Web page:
A Lesson in Life and Basketball

We teach our kids life lessons, and, if we're lucky, they return the favour.

Recently, as I watched my son Nathan play basketball for his high school team, I was starting to feel sorry for myself and for him. His team was facing adversity on the court and he was playing in a hostile environment—it was the opponent’s home gym filled with their supporters, and Nathan’s team was trailing for three quarters of the game. As for me, I had been dismissed from my job earlier in the day. A career position that I held for 14 years was the victim of corporate restructuring. I had seen this coming and was prepared for it as I had experienced the same thing 14 years earlier, but, just like a punch in the mouth, the blow is never softened because you were expecting it.

As I watched the adversity on the court that my son was experiencing, I recalled the events earlier in the day. Packing up everything in a box and bidding an emotional farewell to a great group of colleagues with whom I’d had the pleasure of working. During the drive home, I kept telling myself that just like last time, I will find work again in a short time—I am confident in my experience and abilities and believe in myself. It was a mantra I repeated to myself during a trying day, but self-doubt was sticking its foot in the door. Then, it hit me. This is the same mantra that I tried to instill in my son and my daughters.

The basketball game entered the fourth quarter with Nathan’s team still trailing. I saw the determination on his, as well as his teammates, faces as they fought back to not only tie the game, but then go ahead by three points. Then, a player from the other team made an unbelievable shot to tie the game up again. With a tie game and seconds on the clock, Nathan found himself with the ball and with skill and confidence, he proceeded to make the basket with a defender hanging all over him. The other player was called for a foul. Nathan’s restrained celebration after making the basket, the joy on his face, the cheering from the crowd, the silence on the other side of the gym—it was a moment that would make any parent proud.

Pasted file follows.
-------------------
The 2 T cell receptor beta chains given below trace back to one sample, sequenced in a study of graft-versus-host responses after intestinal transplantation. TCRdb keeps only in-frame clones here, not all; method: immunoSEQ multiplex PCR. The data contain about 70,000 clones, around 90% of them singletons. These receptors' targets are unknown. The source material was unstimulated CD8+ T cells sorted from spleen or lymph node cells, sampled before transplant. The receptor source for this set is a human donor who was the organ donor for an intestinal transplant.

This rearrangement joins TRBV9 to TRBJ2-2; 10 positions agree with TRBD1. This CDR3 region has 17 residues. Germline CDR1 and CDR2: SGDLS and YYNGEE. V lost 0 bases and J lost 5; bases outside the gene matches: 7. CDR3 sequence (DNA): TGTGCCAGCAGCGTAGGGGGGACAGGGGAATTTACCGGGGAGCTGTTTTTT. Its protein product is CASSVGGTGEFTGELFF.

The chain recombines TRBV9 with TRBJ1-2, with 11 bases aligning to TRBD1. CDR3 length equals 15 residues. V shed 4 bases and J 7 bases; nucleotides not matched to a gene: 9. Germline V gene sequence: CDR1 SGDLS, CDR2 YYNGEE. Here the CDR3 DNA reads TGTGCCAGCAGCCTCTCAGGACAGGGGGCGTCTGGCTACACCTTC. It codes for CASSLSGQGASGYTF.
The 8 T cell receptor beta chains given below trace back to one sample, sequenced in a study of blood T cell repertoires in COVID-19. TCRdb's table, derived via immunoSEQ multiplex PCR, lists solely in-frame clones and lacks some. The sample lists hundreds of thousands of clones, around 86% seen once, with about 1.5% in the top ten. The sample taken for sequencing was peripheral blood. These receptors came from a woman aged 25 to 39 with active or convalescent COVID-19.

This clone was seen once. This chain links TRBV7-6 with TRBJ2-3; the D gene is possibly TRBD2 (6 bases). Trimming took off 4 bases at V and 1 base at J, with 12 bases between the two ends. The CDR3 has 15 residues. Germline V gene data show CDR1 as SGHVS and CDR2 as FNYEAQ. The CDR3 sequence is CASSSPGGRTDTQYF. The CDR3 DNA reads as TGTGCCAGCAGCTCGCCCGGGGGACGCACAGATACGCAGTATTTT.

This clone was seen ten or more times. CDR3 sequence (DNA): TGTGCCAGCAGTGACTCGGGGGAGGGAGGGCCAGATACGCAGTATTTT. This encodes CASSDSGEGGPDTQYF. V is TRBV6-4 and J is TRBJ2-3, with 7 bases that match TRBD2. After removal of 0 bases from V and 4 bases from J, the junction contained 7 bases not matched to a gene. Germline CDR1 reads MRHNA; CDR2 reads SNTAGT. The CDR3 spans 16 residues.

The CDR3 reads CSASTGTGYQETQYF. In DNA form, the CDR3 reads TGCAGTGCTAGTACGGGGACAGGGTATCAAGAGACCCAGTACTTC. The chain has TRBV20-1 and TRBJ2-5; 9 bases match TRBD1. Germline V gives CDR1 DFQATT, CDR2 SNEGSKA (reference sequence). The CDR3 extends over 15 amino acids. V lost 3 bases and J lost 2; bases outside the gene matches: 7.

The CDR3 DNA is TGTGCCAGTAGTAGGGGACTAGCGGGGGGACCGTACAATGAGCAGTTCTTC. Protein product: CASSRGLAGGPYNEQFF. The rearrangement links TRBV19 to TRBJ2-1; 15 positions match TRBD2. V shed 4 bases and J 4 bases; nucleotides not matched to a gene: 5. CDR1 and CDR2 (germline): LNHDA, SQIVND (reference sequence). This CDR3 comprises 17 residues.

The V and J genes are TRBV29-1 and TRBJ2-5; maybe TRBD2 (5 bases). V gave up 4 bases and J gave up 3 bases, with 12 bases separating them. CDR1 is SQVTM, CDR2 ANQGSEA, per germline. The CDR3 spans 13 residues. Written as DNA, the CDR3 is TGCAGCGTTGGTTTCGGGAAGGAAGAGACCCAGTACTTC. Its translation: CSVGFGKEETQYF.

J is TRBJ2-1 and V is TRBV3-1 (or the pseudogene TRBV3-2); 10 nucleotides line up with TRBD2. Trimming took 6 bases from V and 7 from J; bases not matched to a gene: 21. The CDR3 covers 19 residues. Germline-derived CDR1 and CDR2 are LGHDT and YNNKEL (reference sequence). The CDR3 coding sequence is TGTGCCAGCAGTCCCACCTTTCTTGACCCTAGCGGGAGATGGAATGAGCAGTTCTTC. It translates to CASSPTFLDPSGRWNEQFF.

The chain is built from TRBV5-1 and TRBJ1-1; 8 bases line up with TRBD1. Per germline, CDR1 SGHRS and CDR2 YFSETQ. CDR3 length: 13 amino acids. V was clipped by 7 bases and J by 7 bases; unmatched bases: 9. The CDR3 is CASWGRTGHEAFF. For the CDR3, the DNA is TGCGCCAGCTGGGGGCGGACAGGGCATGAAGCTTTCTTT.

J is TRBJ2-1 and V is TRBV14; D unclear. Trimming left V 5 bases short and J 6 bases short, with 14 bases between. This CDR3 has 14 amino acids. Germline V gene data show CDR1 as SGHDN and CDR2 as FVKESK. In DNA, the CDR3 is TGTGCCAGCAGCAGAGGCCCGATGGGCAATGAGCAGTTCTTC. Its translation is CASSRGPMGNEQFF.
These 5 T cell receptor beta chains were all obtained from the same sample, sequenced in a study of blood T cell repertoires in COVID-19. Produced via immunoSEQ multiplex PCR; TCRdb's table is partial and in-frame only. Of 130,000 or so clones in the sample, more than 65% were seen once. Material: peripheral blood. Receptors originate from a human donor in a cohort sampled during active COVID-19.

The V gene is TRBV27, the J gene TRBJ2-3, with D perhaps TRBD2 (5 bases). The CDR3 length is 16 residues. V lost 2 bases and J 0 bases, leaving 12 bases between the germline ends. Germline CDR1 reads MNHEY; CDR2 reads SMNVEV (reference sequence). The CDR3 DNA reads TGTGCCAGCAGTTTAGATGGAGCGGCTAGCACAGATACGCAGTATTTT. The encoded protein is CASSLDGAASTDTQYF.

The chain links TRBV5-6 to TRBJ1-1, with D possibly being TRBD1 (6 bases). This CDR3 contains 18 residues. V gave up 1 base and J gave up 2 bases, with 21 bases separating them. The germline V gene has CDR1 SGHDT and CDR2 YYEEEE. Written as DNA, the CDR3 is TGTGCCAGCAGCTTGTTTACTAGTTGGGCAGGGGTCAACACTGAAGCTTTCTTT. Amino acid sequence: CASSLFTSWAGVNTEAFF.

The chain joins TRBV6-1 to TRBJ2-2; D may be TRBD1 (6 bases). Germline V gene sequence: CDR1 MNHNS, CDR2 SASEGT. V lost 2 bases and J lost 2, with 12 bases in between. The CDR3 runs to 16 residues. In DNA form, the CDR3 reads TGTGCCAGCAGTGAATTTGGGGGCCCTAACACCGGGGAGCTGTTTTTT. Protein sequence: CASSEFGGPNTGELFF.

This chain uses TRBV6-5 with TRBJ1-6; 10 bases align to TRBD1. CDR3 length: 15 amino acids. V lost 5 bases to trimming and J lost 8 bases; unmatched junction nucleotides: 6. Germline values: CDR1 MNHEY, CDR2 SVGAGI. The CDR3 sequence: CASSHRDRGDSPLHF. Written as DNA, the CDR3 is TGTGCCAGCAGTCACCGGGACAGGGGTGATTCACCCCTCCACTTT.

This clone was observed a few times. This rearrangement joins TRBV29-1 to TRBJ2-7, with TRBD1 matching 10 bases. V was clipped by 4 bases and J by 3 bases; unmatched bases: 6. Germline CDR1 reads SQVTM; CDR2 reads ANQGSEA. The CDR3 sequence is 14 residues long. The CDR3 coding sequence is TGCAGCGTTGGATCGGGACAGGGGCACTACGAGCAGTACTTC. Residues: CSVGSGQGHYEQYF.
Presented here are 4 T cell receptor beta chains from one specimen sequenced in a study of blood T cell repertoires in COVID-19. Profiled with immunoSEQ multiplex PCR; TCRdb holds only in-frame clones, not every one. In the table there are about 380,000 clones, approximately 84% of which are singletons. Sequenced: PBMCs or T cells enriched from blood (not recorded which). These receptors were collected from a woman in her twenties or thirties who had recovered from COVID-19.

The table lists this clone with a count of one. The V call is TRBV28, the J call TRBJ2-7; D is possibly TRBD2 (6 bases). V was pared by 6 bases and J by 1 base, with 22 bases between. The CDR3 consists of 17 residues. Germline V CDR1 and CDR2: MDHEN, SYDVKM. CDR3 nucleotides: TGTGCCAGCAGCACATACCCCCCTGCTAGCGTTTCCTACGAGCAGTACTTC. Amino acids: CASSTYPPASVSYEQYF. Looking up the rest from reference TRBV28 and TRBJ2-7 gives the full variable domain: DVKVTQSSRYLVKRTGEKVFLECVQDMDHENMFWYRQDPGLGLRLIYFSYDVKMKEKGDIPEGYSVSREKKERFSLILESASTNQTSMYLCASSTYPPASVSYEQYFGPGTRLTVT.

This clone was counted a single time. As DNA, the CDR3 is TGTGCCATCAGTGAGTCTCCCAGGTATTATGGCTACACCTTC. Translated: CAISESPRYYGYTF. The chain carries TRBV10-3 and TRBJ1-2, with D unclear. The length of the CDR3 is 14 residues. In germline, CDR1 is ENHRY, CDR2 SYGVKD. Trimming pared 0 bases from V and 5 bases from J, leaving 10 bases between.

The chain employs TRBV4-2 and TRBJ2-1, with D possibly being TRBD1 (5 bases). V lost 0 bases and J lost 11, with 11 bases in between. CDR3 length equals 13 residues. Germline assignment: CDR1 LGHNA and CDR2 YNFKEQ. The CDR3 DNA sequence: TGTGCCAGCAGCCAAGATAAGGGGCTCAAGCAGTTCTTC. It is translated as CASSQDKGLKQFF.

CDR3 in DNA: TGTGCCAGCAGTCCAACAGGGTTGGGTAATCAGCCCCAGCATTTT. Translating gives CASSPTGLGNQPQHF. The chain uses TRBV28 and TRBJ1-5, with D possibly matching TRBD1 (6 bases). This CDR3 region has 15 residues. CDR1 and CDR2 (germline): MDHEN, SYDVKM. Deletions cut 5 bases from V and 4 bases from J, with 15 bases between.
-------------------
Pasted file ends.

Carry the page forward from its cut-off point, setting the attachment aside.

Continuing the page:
As Nathan stood at the foul line preparing for a shot that would put his team up by three points, I saw the focus and determination on his face, there was no room for self-doubt. Let me tell you, if you don’t play basketball, making a free throw in a hostile gym, is equivalent to making a 12-foot putt in golf with a foghorn in your ear. Nathan was able to tune out all the distractions and nail the free throw with such skill, it was as if he had done it a thousand times. Later he told me he didn’t know how he did it because he had lost all feeling in his right arm from being thrown to the floor earlier in the game. After he made the free throw, his team was able to hang on and stop the other team from scoring, winning the game and moving on to the tournament finals.

As I sat there, my heart bursting with pride, it dawned on me. I had taught him perseverance in the face of adversity, and he had just taught me the same lesson. That brief moment of self-doubt and feeling sorry for myself was blown away by the actions of my son on the basketball court. He will play in the finals, but it doesn’t matter if he wins or loses, at this moment, we both won.

Next, read the inspiring story of the 71-year-old woman who shared the Canadian kayaking adventure of a lifetime with her son.

Originally Published in Our Canada

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